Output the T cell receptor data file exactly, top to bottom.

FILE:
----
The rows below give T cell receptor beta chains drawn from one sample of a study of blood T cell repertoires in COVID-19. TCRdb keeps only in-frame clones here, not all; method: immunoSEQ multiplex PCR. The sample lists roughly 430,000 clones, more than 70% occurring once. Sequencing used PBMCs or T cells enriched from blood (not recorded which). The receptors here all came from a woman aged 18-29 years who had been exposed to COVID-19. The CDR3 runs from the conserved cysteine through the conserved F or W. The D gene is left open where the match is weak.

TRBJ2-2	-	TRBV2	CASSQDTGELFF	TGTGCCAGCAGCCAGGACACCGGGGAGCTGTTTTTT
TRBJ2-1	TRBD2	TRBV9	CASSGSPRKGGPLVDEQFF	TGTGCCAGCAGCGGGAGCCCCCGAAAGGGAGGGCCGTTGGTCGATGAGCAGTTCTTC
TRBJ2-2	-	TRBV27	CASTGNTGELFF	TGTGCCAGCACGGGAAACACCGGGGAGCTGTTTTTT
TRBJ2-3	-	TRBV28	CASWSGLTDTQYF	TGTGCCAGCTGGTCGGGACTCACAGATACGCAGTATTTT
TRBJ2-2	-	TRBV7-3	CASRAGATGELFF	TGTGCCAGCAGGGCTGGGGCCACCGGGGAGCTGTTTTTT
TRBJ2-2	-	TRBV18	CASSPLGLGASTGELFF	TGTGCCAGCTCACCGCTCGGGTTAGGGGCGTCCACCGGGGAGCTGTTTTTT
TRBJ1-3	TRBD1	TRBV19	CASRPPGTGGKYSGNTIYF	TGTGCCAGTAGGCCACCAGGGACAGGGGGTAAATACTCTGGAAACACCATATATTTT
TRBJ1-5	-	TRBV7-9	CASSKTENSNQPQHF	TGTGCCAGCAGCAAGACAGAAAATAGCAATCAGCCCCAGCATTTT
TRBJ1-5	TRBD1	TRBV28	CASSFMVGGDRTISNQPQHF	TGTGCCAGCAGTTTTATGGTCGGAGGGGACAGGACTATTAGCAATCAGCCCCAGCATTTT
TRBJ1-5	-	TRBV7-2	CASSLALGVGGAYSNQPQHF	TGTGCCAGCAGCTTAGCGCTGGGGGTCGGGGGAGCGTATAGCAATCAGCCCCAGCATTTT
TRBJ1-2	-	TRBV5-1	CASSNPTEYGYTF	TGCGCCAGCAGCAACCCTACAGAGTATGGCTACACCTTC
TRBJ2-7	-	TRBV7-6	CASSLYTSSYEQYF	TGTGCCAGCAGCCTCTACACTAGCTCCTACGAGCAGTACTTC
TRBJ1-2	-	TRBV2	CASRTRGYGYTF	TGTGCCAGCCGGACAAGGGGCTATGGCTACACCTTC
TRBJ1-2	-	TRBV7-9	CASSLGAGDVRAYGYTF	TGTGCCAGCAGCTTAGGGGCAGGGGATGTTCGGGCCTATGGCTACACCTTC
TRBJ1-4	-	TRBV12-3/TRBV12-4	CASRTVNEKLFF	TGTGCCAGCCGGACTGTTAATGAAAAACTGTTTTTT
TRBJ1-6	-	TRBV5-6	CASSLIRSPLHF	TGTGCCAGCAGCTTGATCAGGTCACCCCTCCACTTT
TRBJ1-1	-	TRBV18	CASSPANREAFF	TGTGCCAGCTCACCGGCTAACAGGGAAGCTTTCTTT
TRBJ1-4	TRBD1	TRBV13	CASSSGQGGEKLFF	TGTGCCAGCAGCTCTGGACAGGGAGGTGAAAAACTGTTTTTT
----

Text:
The rows below give T cell receptor beta chains drawn from one sample of a study of blood T cell repertoires in COVID-19. TCRdb keeps only in-frame clones here, not all; method: immunoSEQ multiplex PCR. The sample lists roughly 430,000 clones, more than 70% occurring once. Sequencing used PBMCs or T cells enriched from blood (not recorded which). The receptors here all came from a woman aged 18-29 years who had been exposed to COVID-19. The CDR3 runs from the conserved cysteine through the conserved F or W. The D gene is left open where the match is weak.

TRBJ2-2	-	TRBV2	CASSQDTGELFF	TGTGCCAGCAGCCAGGACACCGGGGAGCTGTTTTTT
TRBJ2-1	TRBD2	TRBV9	CASSGSPRKGGPLVDEQFF	TGTGCCAGCAGCGGGAGCCCCCGAAAGGGAGGGCCGTTGGTCGATGAGCAGTTCTTC
TRBJ2-2	-	TRBV27	CASTGNTGELFF	TGTGCCAGCACGGGAAACACCGGGGAGCTGTTTTTT
TRBJ2-3	-	TRBV28	CASWSGLTDTQYF	TGTGCCAGCTGGTCGGGACTCACAGATACGCAGTATTTT
TRBJ2-2	-	TRBV7-3	CASRAGATGELFF	TGTGCCAGCAGGGCTGGGGCCACCGGGGAGCTGTTTTTT
TRBJ2-2	-	TRBV18	CASSPLGLGASTGELFF	TGTGCCAGCTCACCGCTCGGGTTAGGGGCGTCCACCGGGGAGCTGTTTTTT
TRBJ1-3	TRBD1	TRBV19	CASRPPGTGGKYSGNTIYF	TGTGCCAGTAGGCCACCAGGGACAGGGGGTAAATACTCTGGAAACACCATATATTTT
TRBJ1-5	-	TRBV7-9	CASSKTENSNQPQHF	TGTGCCAGCAGCAAGACAGAAAATAGCAATCAGCCCCAGCATTTT
TRBJ1-5	TRBD1	TRBV28	CASSFMVGGDRTISNQPQHF	TGTGCCAGCAGTTTTATGGTCGGAGGGGACAGGACTATTAGCAATCAGCCCCAGCATTTT
TRBJ1-5	-	TRBV7-2	CASSLALGVGGAYSNQPQHF	TGTGCCAGCAGCTTAGCGCTGGGGGTCGGGGGAGCGTATAGCAATCAGCCCCAGCATTTT
TRBJ1-2	-	TRBV5-1	CASSNPTEYGYTF	TGCGCCAGCAGCAACCCTACAGAGTATGGCTACACCTTC
TRBJ2-7	-	TRBV7-6	CASSLYTSSYEQYF	TGTGCCAGCAGCCTCTACACTAGCTCCTACGAGCAGTACTTC
TRBJ1-2	-	TRBV2	CASRTRGYGYTF	TGTGCCAGCCGGACAAGGGGCTATGGCTACACCTTC
TRBJ1-2	-	TRBV7-9	CASSLGAGDVRAYGYTF	TGTGCCAGCAGCTTAGGGGCAGGGGATGTTCGGGCCTATGGCTACACCTTC
TRBJ1-4	-	TRBV12-3/TRBV12-4	CASRTVNEKLFF	TGTGCCAGCCGGACTGTTAATGAAAAACTGTTTTTT
TRBJ1-6	-	TRBV5-6	CASSLIRSPLHF	TGTGCCAGCAGCTTGATCAGGTCACCCCTCCACTTT
TRBJ1-1	-	TRBV18	CASSPANREAFF	TGTGCCAGCTCACCGGCTAACAGGGAAGCTTTCTTT
TRBJ1-4	TRBD1	TRBV13	CASSSGQGGEKLFF	TGTGCCAGCAGCTCTGGACAGGGAGGTGAAAAACTGTTTTTT